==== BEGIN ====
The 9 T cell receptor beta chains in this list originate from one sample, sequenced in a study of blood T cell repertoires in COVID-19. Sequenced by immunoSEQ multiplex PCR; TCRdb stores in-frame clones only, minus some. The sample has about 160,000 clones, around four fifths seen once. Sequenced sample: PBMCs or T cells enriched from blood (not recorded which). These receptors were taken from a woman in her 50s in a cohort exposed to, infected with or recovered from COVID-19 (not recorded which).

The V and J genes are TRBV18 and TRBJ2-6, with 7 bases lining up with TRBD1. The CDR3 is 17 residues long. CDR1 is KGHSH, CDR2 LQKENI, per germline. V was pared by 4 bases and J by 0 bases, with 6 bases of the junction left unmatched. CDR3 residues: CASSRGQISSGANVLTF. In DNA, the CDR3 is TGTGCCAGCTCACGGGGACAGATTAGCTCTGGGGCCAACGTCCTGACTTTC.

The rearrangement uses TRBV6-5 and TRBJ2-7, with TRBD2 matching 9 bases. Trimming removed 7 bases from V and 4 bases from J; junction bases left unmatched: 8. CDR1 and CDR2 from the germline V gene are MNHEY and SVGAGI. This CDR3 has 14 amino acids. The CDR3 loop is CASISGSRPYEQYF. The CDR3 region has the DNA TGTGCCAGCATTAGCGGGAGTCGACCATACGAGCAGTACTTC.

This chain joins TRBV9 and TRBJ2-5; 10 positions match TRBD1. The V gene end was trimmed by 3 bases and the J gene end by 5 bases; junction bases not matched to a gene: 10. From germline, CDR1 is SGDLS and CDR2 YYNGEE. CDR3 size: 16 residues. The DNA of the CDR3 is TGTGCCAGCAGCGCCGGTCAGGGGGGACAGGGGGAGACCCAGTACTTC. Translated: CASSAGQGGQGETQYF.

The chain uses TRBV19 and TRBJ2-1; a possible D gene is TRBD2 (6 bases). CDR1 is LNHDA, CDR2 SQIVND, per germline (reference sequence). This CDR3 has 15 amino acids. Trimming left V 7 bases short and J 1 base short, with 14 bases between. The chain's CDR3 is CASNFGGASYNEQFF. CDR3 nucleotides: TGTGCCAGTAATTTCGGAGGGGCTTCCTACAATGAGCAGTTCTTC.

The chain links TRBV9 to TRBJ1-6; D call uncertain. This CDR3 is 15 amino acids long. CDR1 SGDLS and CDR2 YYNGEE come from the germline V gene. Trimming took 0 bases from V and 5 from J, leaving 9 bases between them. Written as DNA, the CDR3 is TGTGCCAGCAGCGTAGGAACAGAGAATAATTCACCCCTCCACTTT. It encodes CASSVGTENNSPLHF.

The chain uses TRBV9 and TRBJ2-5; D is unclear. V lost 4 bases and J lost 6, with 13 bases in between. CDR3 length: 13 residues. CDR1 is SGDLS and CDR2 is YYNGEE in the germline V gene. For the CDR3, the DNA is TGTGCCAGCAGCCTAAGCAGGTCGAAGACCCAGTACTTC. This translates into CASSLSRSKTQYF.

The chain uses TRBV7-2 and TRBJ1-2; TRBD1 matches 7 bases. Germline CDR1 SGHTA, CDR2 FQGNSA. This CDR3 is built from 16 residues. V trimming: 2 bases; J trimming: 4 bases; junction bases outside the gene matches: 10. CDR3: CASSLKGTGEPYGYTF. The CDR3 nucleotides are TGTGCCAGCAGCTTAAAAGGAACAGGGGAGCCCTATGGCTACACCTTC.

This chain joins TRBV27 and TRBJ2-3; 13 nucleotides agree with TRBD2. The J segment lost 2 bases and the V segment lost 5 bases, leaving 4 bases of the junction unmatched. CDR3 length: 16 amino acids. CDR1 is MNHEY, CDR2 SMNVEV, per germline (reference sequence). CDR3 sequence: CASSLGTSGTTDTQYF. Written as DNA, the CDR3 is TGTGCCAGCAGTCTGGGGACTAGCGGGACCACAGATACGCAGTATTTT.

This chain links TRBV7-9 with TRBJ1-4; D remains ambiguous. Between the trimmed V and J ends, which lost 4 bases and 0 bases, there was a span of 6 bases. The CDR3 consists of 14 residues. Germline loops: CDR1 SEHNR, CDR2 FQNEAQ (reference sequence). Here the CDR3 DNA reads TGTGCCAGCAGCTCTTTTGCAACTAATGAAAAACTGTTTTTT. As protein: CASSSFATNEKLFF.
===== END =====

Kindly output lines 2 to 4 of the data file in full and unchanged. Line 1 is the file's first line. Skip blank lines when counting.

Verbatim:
The V and J genes are TRBV18 and TRBJ2-6, with 7 bases lining up with TRBD1. The CDR3 is 17 residues long. CDR1 is KGHSH, CDR2 LQKENI, per germline. V was pared by 4 bases and J by 0 bases, with 6 bases of the junction left unmatched. CDR3 residues: CASSRGQISSGANVLTF. In DNA, the CDR3 is TGTGCCAGCTCACGGGGACAGATTAGCTCTGGGGCCAACGTCCTGACTTTC.

The rearrangement uses TRBV6-5 and TRBJ2-7, with TRBD2 matching 9 bases. Trimming removed 7 bases from V and 4 bases from J; junction bases left unmatched: 8. CDR1 and CDR2 from the germline V gene are MNHEY and SVGAGI. This CDR3 has 14 amino acids. The CDR3 loop is CASISGSRPYEQYF. The CDR3 region has the DNA TGTGCCAGCATTAGCGGGAGTCGACCATACGAGCAGTACTTC.

This chain joins TRBV9 and TRBJ2-5; 10 positions match TRBD1. The V gene end was trimmed by 3 bases and the J gene end by 5 bases; junction bases not matched to a gene: 10. From germline, CDR1 is SGDLS and CDR2 YYNGEE. CDR3 size: 16 residues. The DNA of the CDR3 is TGTGCCAGCAGCGCCGGTCAGGGGGGACAGGGGGAGACCCAGTACTTC. Translated: CASSAGQGGQGETQYF.